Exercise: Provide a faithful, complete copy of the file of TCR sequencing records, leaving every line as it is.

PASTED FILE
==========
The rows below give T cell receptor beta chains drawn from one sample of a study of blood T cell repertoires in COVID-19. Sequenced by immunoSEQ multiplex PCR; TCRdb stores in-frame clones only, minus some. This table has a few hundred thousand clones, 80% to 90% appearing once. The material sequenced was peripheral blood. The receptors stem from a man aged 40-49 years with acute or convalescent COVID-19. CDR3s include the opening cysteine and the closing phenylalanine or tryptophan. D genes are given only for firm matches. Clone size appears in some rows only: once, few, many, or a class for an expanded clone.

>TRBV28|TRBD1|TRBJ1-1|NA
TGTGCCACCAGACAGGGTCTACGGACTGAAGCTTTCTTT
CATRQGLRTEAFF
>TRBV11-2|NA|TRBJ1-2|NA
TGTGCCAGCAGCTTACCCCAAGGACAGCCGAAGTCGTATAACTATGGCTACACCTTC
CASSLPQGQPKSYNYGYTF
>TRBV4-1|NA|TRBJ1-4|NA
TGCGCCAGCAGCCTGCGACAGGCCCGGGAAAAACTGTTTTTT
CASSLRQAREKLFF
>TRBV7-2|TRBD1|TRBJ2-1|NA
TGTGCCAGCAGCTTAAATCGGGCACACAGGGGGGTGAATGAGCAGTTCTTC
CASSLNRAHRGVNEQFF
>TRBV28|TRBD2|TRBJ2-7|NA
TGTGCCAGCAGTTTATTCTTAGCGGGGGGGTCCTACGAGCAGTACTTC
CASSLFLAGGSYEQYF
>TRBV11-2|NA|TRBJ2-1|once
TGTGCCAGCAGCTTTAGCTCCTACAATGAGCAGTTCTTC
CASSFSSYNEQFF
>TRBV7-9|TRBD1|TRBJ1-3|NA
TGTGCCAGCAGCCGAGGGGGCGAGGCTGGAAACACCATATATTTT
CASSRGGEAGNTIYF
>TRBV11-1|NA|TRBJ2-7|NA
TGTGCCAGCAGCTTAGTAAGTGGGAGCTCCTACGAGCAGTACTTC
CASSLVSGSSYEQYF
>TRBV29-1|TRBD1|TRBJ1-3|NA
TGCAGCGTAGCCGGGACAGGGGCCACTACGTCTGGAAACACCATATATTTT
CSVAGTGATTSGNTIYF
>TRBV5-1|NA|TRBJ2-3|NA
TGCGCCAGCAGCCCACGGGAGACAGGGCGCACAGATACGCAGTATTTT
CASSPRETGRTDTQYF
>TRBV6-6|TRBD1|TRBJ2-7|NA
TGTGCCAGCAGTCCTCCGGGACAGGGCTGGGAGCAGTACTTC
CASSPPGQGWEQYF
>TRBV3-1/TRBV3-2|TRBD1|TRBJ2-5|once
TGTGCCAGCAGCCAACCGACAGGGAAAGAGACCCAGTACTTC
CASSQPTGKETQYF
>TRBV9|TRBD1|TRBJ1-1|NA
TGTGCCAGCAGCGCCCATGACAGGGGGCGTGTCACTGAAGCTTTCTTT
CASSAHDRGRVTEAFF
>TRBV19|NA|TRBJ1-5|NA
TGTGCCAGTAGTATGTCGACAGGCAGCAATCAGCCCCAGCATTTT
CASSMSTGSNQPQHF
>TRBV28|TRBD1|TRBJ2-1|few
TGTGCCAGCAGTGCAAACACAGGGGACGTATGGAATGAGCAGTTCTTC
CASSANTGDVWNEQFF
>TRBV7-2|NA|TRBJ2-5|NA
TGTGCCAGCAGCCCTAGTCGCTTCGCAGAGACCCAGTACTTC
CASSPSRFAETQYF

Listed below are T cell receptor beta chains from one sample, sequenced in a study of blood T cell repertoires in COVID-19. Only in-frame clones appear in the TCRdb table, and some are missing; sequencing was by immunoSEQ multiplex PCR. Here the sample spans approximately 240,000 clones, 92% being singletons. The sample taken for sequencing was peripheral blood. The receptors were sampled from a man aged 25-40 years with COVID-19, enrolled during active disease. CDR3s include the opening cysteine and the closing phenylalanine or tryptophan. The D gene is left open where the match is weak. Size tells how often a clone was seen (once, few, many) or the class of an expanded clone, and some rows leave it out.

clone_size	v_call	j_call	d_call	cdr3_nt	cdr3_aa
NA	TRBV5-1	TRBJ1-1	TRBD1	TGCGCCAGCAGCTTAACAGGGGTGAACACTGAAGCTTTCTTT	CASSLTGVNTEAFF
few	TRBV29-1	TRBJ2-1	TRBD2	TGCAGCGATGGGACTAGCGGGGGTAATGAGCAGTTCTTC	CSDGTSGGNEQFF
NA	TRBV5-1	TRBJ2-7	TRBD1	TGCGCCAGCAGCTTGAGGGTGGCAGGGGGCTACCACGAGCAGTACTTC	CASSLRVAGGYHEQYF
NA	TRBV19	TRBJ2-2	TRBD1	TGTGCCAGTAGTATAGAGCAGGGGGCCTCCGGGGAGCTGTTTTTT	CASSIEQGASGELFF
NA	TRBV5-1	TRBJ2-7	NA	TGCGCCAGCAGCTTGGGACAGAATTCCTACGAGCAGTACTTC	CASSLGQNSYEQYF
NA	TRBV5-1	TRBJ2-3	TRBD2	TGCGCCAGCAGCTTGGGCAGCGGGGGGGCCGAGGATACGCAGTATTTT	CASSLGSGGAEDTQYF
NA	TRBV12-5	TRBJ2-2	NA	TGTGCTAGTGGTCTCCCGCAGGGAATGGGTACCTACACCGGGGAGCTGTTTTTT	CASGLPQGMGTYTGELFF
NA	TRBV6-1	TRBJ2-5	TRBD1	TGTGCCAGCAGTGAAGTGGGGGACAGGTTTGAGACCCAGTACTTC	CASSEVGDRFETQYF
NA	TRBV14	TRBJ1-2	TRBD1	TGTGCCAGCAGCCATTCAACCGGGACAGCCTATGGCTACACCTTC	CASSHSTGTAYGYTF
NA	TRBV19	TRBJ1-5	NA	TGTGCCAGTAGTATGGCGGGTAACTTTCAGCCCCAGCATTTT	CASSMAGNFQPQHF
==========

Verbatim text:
The rows below give T cell receptor beta chains drawn from one sample of a study of blood T cell repertoires in COVID-19. Sequenced by immunoSEQ multiplex PCR; TCRdb stores in-frame clones only, minus some. This table has a few hundred thousand clones, 80% to 90% appearing once. The material sequenced was peripheral blood. The receptors stem from a man aged 40-49 years with acute or convalescent COVID-19. CDR3s include the opening cysteine and the closing phenylalanine or tryptophan. D genes are given only for firm matches. Clone size appears in some rows only: once, few, many, or a class for an expanded clone.

>TRBV28|TRBD1|TRBJ1-1|NA
TGTGCCACCAGACAGGGTCTACGGACTGAAGCTTTCTTT
CATRQGLRTEAFF
>TRBV11-2|NA|TRBJ1-2|NA
TGTGCCAGCAGCTTACCCCAAGGACAGCCGAAGTCGTATAACTATGGCTACACCTTC
CASSLPQGQPKSYNYGYTF
>TRBV4-1|NA|TRBJ1-4|NA
TGCGCCAGCAGCCTGCGACAGGCCCGGGAAAAACTGTTTTTT
CASSLRQAREKLFF
>TRBV7-2|TRBD1|TRBJ2-1|NA
TGTGCCAGCAGCTTAAATCGGGCACACAGGGGGGTGAATGAGCAGTTCTTC
CASSLNRAHRGVNEQFF
>TRBV28|TRBD2|TRBJ2-7|NA
TGTGCCAGCAGTTTATTCTTAGCGGGGGGGTCCTACGAGCAGTACTTC
CASSLFLAGGSYEQYF
>TRBV11-2|NA|TRBJ2-1|once
TGTGCCAGCAGCTTTAGCTCCTACAATGAGCAGTTCTTC
CASSFSSYNEQFF
>TRBV7-9|TRBD1|TRBJ1-3|NA
TGTGCCAGCAGCCGAGGGGGCGAGGCTGGAAACACCATATATTTT
CASSRGGEAGNTIYF
>TRBV11-1|NA|TRBJ2-7|NA
TGTGCCAGCAGCTTAGTAAGTGGGAGCTCCTACGAGCAGTACTTC
CASSLVSGSSYEQYF
>TRBV29-1|TRBD1|TRBJ1-3|NA
TGCAGCGTAGCCGGGACAGGGGCCACTACGTCTGGAAACACCATATATTTT
CSVAGTGATTSGNTIYF
>TRBV5-1|NA|TRBJ2-3|NA
TGCGCCAGCAGCCCACGGGAGACAGGGCGCACAGATACGCAGTATTTT
CASSPRETGRTDTQYF
>TRBV6-6|TRBD1|TRBJ2-7|NA
TGTGCCAGCAGTCCTCCGGGACAGGGCTGGGAGCAGTACTTC
CASSPPGQGWEQYF
>TRBV3-1/TRBV3-2|TRBD1|TRBJ2-5|once
TGTGCCAGCAGCCAACCGACAGGGAAAGAGACCCAGTACTTC
CASSQPTGKETQYF
>TRBV9|TRBD1|TRBJ1-1|NA
TGTGCCAGCAGCGCCCATGACAGGGGGCGTGTCACTGAAGCTTTCTTT
CASSAHDRGRVTEAFF
>TRBV19|NA|TRBJ1-5|NA
TGTGCCAGTAGTATGTCGACAGGCAGCAATCAGCCCCAGCATTTT
CASSMSTGSNQPQHF
>TRBV28|TRBD1|TRBJ2-1|few
TGTGCCAGCAGTGCAAACACAGGGGACGTATGGAATGAGCAGTTCTTC
CASSANTGDVWNEQFF
>TRBV7-2|NA|TRBJ2-5|NA
TGTGCCAGCAGCCCTAGTCGCTTCGCAGAGACCCAGTACTTC
CASSPSRFAETQYF

Listed below are T cell receptor beta chains from one sample, sequenced in a study of blood T cell repertoires in COVID-19. Only in-frame clones appear in the TCRdb table, and some are missing; sequencing was by immunoSEQ multiplex PCR. Here the sample spans approximately 240,000 clones, 92% being singletons. The sample taken for sequencing was peripheral blood. The receptors were sampled from a man aged 25-40 years with COVID-19, enrolled during active disease. CDR3s include the opening cysteine and the closing phenylalanine or tryptophan. The D gene is left open where the match is weak. Size tells how often a clone was seen (once, few, many) or the class of an expanded clone, and some rows leave it out.

clone_size	v_call	j_call	d_call	cdr3_nt	cdr3_aa
NA	TRBV5-1	TRBJ1-1	TRBD1	TGCGCCAGCAGCTTAACAGGGGTGAACACTGAAGCTTTCTTT	CASSLTGVNTEAFF
few	TRBV29-1	TRBJ2-1	TRBD2	TGCAGCGATGGGACTAGCGGGGGTAATGAGCAGTTCTTC	CSDGTSGGNEQFF
NA	TRBV5-1	TRBJ2-7	TRBD1	TGCGCCAGCAGCTTGAGGGTGGCAGGGGGCTACCACGAGCAGTACTTC	CASSLRVAGGYHEQYF
NA	TRBV19	TRBJ2-2	TRBD1	TGTGCCAGTAGTATAGAGCAGGGGGCCTCCGGGGAGCTGTTTTTT	CASSIEQGASGELFF
NA	TRBV5-1	TRBJ2-7	NA	TGCGCCAGCAGCTTGGGACAGAATTCCTACGAGCAGTACTTC	CASSLGQNSYEQYF
NA	TRBV5-1	TRBJ2-3	TRBD2	TGCGCCAGCAGCTTGGGCAGCGGGGGGGCCGAGGATACGCAGTATTTT	CASSLGSGGAEDTQYF
NA	TRBV12-5	TRBJ2-2	NA	TGTGCTAGTGGTCTCCCGCAGGGAATGGGTACCTACACCGGGGAGCTGTTTTTT	CASGLPQGMGTYTGELFF
NA	TRBV6-1	TRBJ2-5	TRBD1	TGTGCCAGCAGTGAAGTGGGGGACAGGTTTGAGACCCAGTACTTC	CASSEVGDRFETQYF
NA	TRBV14	TRBJ1-2	TRBD1	TGTGCCAGCAGCCATTCAACCGGGACAGCCTATGGCTACACCTTC	CASSHSTGTAYGYTF
NA	TRBV19	TRBJ1-5	NA	TGTGCCAGTAGTATGGCGGGTAACTTTCAGCCCCAGCATTTT	CASSMAGNFQPQHF